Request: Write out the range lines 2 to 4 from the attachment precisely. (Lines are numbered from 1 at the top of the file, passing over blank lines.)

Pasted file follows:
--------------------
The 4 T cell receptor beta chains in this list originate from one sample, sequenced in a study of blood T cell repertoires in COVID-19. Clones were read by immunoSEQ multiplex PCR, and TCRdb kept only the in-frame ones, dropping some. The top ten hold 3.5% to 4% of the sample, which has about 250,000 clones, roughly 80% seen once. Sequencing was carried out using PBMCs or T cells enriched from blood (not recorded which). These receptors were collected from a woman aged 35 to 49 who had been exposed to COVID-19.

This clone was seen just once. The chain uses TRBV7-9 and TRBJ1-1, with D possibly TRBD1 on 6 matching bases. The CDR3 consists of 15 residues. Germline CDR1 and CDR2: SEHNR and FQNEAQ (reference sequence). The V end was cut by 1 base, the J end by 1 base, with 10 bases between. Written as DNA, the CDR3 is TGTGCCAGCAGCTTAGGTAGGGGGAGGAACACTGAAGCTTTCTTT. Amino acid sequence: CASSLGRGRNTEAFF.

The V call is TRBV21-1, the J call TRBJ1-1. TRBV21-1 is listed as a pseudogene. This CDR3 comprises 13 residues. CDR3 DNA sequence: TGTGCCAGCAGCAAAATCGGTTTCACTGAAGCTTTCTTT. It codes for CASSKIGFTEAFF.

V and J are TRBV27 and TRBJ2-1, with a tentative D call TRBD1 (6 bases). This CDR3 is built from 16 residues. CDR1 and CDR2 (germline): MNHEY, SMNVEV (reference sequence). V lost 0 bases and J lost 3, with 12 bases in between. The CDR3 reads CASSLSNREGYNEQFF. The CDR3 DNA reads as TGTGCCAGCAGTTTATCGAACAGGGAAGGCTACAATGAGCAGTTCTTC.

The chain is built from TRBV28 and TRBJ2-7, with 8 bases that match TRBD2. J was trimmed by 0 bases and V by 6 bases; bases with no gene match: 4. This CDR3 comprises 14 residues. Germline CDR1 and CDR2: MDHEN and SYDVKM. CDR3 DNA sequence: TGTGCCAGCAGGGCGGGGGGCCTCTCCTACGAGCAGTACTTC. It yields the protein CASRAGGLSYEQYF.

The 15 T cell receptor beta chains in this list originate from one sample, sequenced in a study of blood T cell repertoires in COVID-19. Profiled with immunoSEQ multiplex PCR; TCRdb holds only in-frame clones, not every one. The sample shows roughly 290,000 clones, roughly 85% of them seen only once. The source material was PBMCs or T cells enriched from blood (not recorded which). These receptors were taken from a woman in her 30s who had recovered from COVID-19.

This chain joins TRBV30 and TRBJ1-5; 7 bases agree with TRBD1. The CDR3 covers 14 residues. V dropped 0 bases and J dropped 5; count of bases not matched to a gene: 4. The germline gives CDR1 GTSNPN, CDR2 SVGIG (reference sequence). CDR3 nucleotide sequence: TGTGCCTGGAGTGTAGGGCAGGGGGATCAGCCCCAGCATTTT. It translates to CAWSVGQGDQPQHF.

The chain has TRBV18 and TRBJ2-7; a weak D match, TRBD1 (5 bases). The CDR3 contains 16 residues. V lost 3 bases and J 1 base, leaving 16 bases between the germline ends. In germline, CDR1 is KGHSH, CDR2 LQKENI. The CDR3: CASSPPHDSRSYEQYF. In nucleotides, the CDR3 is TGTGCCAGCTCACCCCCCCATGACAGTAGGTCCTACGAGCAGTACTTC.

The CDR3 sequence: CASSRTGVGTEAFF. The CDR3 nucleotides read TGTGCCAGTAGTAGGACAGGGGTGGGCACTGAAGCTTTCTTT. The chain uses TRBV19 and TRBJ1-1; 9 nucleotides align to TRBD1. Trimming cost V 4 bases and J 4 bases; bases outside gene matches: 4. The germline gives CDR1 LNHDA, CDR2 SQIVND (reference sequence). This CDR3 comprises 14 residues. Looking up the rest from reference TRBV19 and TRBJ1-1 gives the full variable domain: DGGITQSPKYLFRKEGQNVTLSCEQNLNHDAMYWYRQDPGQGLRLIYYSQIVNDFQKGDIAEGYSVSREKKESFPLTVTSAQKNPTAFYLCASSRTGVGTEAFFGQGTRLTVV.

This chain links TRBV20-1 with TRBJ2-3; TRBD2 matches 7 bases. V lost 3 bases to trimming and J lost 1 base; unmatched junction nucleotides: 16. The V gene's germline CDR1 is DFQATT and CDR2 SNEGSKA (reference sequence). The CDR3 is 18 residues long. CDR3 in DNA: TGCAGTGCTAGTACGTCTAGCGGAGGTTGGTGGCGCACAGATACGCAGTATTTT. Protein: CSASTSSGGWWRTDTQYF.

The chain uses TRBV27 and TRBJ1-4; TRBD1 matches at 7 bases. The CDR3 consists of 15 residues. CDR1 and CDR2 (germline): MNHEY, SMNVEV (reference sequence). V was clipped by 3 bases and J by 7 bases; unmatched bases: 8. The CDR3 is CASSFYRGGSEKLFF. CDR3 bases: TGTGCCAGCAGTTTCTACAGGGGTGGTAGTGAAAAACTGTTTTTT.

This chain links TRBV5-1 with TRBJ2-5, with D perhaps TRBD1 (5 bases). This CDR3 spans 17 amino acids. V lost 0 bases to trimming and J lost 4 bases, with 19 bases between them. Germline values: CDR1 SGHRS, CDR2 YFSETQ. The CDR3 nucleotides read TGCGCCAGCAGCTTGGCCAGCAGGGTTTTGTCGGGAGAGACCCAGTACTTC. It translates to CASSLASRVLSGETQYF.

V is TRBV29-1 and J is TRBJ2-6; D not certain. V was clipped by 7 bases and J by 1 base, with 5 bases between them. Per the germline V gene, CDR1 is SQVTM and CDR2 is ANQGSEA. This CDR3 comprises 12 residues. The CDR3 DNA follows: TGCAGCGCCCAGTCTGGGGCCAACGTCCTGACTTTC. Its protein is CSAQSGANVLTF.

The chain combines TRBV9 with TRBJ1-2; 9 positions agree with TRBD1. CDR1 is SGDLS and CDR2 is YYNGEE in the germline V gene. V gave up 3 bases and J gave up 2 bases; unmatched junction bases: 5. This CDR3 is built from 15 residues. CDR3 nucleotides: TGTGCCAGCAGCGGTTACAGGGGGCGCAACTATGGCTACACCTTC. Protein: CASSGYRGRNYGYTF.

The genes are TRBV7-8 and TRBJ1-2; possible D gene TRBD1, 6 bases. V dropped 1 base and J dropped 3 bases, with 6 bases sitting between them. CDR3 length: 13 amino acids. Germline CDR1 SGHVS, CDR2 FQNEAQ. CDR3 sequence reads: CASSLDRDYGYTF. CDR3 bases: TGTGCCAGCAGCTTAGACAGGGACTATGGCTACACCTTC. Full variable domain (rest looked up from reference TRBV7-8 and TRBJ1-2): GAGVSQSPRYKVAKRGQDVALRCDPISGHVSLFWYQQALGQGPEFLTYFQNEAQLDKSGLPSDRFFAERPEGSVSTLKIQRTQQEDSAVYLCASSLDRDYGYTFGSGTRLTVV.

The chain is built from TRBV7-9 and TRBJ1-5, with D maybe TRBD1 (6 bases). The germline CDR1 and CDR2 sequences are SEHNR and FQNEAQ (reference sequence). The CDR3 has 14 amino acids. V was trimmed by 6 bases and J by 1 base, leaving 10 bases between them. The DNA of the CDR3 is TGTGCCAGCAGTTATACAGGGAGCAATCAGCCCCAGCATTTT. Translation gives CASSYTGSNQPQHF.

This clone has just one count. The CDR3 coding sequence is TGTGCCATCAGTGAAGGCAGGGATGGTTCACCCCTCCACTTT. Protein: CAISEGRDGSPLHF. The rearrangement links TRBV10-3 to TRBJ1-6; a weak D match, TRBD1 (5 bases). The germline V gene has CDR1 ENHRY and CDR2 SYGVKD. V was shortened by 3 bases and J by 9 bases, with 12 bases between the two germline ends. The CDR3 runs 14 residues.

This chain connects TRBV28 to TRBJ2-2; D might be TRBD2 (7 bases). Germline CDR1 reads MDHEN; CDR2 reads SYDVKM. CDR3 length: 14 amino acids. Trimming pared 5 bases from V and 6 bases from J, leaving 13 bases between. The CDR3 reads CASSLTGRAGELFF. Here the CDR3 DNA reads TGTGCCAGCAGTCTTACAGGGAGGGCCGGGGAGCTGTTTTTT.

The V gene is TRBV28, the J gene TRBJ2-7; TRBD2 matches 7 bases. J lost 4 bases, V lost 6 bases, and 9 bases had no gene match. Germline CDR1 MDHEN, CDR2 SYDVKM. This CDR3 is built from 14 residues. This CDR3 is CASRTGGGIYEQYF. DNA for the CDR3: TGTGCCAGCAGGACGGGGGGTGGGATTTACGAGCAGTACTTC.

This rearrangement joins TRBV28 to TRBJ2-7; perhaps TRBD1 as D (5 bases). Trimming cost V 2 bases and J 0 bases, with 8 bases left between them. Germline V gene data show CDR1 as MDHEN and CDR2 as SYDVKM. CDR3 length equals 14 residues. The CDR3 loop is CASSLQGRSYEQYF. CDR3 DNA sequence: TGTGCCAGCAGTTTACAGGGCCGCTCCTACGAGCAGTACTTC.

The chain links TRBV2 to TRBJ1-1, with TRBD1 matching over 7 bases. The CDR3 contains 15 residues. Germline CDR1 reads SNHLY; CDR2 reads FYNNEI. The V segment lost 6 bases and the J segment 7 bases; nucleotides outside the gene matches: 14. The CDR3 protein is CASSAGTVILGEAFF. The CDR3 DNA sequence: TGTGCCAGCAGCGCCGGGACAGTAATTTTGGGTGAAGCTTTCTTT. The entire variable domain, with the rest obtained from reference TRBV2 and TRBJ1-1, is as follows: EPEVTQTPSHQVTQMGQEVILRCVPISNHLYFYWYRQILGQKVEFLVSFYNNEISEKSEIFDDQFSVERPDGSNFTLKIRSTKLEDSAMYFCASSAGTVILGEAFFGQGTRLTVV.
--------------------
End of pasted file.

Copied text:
This clone was seen just once. The chain uses TRBV7-9 and TRBJ1-1, with D possibly TRBD1 on 6 matching bases. The CDR3 consists of 15 residues. Germline CDR1 and CDR2: SEHNR and FQNEAQ (reference sequence). The V end was cut by 1 base, the J end by 1 base, with 10 bases between. Written as DNA, the CDR3 is TGTGCCAGCAGCTTAGGTAGGGGGAGGAACACTGAAGCTTTCTTT. Amino acid sequence: CASSLGRGRNTEAFF.

The V call is TRBV21-1, the J call TRBJ1-1. TRBV21-1 is listed as a pseudogene. This CDR3 comprises 13 residues. CDR3 DNA sequence: TGTGCCAGCAGCAAAATCGGTTTCACTGAAGCTTTCTTT. It codes for CASSKIGFTEAFF.

V and J are TRBV27 and TRBJ2-1, with a tentative D call TRBD1 (6 bases). This CDR3 is built from 16 residues. CDR1 and CDR2 (germline): MNHEY, SMNVEV (reference sequence). V lost 0 bases and J lost 3, with 12 bases in between. The CDR3 reads CASSLSNREGYNEQFF. The CDR3 DNA reads as TGTGCCAGCAGTTTATCGAACAGGGAAGGCTACAATGAGCAGTTCTTC.